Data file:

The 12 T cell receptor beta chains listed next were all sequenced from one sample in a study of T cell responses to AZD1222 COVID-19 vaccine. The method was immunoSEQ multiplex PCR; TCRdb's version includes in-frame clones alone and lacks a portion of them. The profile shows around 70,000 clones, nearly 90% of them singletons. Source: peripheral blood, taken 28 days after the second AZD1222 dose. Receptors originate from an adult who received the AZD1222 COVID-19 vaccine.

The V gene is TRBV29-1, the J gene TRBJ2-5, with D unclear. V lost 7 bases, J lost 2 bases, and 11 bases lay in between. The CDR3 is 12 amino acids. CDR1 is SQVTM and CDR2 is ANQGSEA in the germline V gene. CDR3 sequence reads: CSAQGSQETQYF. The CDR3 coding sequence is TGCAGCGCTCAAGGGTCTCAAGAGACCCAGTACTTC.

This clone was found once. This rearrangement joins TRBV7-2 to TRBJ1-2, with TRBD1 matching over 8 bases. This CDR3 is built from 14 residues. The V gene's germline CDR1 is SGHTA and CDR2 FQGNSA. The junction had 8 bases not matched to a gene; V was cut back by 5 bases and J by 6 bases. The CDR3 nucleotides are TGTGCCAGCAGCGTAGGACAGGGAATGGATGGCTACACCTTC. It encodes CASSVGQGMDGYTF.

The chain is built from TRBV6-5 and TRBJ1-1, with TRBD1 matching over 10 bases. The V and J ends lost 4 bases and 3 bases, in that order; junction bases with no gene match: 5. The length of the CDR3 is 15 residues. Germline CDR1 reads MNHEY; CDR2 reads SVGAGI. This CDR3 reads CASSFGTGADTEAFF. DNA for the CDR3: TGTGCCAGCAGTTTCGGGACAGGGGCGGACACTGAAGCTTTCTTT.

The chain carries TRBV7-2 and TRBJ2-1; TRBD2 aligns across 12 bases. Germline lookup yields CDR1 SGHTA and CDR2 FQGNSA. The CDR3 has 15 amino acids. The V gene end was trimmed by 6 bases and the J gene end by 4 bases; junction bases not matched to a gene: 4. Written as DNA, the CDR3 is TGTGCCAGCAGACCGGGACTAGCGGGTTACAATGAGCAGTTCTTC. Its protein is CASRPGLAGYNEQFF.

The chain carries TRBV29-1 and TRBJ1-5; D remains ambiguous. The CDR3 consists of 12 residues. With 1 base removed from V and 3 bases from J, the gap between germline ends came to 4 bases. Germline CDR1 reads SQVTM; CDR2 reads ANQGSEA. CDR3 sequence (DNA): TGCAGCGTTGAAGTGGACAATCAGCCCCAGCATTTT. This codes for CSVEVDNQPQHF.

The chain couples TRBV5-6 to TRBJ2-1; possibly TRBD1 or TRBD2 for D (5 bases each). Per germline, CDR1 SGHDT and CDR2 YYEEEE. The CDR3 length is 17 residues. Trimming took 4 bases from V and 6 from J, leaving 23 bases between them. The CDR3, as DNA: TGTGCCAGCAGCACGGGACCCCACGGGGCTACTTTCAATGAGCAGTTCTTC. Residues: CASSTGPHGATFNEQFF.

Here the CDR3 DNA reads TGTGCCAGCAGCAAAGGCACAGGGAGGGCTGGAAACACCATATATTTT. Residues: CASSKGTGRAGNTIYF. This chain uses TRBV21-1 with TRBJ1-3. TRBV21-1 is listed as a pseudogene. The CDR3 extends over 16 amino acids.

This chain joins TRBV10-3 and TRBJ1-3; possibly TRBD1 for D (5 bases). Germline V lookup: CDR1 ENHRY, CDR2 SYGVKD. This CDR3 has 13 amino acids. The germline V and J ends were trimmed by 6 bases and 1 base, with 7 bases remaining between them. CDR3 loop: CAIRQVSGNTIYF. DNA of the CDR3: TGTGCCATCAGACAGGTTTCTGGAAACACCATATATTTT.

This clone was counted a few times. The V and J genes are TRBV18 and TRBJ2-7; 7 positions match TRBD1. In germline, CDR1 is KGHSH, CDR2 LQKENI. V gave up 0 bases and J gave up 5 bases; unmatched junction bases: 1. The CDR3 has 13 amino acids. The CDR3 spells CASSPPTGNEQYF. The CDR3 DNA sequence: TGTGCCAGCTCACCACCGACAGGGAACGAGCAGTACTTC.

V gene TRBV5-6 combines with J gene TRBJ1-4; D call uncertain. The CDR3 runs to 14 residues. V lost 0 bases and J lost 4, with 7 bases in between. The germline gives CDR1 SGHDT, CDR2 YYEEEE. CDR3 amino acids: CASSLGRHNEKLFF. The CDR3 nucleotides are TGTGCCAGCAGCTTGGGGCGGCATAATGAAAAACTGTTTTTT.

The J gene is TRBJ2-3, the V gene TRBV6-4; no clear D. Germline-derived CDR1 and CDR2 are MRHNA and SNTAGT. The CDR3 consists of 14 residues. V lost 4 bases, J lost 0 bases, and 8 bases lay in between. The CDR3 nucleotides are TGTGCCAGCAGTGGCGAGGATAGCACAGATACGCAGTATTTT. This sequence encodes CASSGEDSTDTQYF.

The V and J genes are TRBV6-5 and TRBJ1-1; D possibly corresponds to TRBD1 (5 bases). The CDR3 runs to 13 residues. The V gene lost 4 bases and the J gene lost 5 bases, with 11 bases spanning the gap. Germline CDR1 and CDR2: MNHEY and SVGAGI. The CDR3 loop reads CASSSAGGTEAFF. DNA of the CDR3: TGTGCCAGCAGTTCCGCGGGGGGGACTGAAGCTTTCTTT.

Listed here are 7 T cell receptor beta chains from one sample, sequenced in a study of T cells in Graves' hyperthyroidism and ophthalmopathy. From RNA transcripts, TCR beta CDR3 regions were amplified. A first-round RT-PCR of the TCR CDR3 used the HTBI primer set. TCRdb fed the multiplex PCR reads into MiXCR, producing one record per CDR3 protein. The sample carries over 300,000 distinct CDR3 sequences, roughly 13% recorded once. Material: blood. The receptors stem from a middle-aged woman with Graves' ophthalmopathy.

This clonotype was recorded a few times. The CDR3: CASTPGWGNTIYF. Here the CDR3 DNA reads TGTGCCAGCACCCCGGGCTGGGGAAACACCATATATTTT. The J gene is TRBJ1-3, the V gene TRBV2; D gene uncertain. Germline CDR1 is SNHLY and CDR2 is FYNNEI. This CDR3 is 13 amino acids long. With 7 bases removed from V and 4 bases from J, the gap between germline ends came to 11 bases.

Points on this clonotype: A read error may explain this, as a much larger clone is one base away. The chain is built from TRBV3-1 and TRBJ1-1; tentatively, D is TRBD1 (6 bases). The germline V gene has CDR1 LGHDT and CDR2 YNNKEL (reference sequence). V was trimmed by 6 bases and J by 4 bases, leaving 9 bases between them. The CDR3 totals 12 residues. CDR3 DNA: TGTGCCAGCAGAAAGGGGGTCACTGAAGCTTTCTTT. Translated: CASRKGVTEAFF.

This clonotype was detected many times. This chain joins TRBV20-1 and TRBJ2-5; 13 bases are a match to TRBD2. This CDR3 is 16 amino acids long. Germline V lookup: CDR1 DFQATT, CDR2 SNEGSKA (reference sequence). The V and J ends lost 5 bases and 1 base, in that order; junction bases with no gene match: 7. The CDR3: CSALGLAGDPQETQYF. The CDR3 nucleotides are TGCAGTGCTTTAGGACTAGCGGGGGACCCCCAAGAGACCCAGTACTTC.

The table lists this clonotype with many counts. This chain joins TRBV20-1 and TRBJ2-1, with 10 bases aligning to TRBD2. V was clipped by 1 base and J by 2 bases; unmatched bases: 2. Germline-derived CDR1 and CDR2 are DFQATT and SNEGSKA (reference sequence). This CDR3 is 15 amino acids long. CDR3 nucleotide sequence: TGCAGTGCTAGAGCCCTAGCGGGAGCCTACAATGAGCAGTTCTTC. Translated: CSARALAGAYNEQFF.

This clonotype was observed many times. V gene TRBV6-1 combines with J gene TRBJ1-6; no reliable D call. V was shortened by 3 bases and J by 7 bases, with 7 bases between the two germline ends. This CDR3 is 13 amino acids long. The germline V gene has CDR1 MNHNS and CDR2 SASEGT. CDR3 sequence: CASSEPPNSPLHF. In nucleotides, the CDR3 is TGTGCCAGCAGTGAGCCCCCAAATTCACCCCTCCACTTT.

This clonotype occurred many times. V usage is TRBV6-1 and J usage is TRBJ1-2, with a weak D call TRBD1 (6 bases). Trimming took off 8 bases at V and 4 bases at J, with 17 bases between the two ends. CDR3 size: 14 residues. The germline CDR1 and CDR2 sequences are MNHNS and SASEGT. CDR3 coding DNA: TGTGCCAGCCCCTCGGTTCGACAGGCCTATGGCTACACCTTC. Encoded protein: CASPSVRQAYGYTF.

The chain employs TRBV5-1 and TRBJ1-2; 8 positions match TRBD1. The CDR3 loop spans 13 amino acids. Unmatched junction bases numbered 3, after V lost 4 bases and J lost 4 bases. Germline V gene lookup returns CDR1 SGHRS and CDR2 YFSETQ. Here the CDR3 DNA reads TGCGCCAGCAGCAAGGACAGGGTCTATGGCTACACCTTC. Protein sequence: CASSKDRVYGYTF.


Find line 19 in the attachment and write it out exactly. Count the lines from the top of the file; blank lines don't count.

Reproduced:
This clonotype was observed many times. V gene TRBV6-1 combines with J gene TRBJ1-6; no reliable D call. V was shortened by 3 bases and J by 7 bases, with 7 bases between the two germline ends. This CDR3 is 13 amino acids long. The germline V gene has CDR1 MNHNS and CDR2 SASEGT. CDR3 sequence: CASSEPPNSPLHF. In nucleotides, the CDR3 is TGTGCCAGCAGTGAGCCCCCAAATTCACCCCTCCACTTT.